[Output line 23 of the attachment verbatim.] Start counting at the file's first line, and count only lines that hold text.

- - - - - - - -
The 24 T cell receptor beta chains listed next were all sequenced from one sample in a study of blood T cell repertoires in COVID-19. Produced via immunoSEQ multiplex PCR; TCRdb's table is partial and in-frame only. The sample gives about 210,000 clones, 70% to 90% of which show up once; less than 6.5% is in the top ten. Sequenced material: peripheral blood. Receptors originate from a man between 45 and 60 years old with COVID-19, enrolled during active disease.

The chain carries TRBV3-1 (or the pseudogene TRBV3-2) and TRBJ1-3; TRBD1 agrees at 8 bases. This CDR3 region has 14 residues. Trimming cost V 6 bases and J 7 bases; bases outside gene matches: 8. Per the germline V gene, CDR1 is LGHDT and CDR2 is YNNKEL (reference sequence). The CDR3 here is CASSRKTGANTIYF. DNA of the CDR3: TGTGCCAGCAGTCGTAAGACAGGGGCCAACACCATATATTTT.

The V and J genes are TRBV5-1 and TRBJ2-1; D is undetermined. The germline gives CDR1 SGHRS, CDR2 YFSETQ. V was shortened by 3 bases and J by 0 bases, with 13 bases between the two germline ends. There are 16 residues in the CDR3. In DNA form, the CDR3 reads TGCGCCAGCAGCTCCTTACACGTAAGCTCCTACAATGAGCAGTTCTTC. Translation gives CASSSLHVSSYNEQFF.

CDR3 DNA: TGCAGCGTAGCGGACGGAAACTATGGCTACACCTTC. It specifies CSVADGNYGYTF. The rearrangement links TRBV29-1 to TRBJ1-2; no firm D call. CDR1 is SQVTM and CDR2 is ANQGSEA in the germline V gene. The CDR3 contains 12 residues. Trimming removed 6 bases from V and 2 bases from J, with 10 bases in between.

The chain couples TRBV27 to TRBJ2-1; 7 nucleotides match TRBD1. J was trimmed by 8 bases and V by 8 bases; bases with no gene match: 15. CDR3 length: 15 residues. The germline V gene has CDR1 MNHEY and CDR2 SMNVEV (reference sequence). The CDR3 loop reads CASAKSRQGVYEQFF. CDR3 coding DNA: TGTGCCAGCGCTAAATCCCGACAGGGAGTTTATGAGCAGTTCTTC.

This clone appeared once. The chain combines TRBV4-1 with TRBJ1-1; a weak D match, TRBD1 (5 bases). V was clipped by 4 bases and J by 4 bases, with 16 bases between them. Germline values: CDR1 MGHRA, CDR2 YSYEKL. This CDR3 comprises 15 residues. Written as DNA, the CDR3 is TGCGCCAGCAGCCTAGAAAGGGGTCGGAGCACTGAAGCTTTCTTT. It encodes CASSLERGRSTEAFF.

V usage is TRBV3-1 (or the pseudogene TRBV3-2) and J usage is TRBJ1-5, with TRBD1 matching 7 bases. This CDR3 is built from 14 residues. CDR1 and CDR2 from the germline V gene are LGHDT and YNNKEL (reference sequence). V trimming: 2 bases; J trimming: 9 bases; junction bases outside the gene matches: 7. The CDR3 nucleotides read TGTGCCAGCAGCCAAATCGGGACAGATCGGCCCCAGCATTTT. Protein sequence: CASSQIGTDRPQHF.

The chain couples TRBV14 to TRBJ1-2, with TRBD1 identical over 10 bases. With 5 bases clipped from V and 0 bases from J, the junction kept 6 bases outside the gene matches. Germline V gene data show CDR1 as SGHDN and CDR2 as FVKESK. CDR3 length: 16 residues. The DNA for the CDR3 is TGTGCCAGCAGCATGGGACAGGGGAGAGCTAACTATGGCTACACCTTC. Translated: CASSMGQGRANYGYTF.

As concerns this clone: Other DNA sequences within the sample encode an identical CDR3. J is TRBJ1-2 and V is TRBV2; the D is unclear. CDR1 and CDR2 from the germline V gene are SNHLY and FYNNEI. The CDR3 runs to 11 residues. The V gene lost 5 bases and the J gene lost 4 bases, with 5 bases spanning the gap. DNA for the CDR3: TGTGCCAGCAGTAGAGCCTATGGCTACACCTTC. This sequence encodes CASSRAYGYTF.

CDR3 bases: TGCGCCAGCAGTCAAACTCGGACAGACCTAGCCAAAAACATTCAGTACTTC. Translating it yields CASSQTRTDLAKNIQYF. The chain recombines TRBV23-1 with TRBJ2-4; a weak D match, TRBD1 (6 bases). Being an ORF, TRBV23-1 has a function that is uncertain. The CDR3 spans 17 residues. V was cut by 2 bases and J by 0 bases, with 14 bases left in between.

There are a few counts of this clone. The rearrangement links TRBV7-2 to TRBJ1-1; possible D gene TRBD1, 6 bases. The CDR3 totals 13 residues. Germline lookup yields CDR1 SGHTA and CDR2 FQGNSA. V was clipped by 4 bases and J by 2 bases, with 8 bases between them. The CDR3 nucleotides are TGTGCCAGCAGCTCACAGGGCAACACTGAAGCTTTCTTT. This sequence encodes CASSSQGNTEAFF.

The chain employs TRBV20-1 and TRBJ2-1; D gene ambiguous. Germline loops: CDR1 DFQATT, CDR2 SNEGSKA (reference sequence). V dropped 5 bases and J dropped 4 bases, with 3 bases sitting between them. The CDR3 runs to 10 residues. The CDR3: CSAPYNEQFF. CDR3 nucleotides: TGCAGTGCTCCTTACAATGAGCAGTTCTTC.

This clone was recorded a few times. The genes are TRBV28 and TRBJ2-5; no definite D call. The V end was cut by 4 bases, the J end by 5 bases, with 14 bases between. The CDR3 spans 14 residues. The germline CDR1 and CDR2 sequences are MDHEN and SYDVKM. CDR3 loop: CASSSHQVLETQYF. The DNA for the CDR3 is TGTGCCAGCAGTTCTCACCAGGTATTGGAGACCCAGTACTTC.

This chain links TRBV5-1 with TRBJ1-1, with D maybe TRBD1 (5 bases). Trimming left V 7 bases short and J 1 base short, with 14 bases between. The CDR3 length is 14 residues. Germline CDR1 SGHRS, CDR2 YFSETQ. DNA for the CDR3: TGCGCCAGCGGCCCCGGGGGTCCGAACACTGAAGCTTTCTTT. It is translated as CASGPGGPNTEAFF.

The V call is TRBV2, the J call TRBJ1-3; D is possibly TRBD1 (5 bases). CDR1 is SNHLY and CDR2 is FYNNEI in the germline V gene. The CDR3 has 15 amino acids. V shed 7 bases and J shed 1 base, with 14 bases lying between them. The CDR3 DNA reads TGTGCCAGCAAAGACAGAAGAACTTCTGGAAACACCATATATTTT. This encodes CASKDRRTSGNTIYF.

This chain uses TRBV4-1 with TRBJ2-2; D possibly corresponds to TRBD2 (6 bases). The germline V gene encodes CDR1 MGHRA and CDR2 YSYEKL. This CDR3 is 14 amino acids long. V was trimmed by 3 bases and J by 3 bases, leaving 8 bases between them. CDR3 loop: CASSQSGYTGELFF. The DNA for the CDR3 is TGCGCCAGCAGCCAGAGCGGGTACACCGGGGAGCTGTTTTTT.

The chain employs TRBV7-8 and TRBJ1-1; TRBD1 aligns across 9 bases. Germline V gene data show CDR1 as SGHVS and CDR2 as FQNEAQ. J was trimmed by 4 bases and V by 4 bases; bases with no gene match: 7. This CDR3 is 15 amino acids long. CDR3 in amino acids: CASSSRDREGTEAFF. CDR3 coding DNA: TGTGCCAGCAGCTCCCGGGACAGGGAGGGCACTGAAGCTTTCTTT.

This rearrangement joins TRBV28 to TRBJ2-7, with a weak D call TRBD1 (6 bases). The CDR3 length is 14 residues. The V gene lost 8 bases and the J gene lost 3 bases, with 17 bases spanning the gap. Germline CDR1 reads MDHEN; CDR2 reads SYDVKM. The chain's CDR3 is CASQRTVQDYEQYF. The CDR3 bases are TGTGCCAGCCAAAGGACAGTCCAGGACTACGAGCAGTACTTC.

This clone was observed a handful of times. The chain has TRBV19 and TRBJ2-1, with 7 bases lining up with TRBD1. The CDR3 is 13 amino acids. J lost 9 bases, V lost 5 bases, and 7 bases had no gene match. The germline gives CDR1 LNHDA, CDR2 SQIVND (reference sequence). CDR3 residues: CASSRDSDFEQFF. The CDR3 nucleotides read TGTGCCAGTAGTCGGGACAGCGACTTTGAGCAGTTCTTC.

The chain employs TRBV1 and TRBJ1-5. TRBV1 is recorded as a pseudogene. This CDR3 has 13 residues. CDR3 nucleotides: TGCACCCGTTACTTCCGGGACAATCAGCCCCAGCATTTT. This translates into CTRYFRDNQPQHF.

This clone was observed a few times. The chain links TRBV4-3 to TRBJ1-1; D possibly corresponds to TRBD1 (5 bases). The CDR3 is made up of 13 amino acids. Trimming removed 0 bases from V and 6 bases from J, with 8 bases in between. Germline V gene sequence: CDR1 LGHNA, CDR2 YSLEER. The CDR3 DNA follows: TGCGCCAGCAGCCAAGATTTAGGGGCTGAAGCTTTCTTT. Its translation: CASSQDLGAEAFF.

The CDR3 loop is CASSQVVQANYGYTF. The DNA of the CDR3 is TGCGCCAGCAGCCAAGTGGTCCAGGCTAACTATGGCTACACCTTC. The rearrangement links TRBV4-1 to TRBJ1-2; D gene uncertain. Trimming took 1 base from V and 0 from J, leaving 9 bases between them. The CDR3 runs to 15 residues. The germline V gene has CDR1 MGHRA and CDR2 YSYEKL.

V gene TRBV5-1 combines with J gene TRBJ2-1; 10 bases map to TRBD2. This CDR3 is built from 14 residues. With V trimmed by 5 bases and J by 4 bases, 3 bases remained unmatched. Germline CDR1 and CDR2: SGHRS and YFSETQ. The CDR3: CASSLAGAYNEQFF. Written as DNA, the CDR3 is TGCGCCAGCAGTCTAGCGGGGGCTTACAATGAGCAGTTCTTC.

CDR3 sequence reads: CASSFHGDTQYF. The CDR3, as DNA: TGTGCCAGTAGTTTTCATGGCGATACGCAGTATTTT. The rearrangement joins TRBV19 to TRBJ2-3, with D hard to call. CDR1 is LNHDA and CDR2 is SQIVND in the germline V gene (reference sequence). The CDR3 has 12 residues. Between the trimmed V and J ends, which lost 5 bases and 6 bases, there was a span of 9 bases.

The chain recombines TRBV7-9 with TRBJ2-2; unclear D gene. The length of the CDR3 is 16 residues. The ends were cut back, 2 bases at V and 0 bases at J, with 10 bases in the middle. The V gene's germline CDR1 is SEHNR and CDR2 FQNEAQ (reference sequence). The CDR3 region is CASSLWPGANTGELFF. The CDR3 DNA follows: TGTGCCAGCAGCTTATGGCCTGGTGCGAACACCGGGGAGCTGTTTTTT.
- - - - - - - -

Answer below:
V gene TRBV5-1 combines with J gene TRBJ2-1; 10 bases map to TRBD2. This CDR3 is built from 14 residues. With V trimmed by 5 bases and J by 4 bases, 3 bases remained unmatched. Germline CDR1 and CDR2: SGHRS and YFSETQ. The CDR3: CASSLAGAYNEQFF. Written as DNA, the CDR3 is TGCGCCAGCAGTCTAGCGGGGGCTTACAATGAGCAGTTCTTC.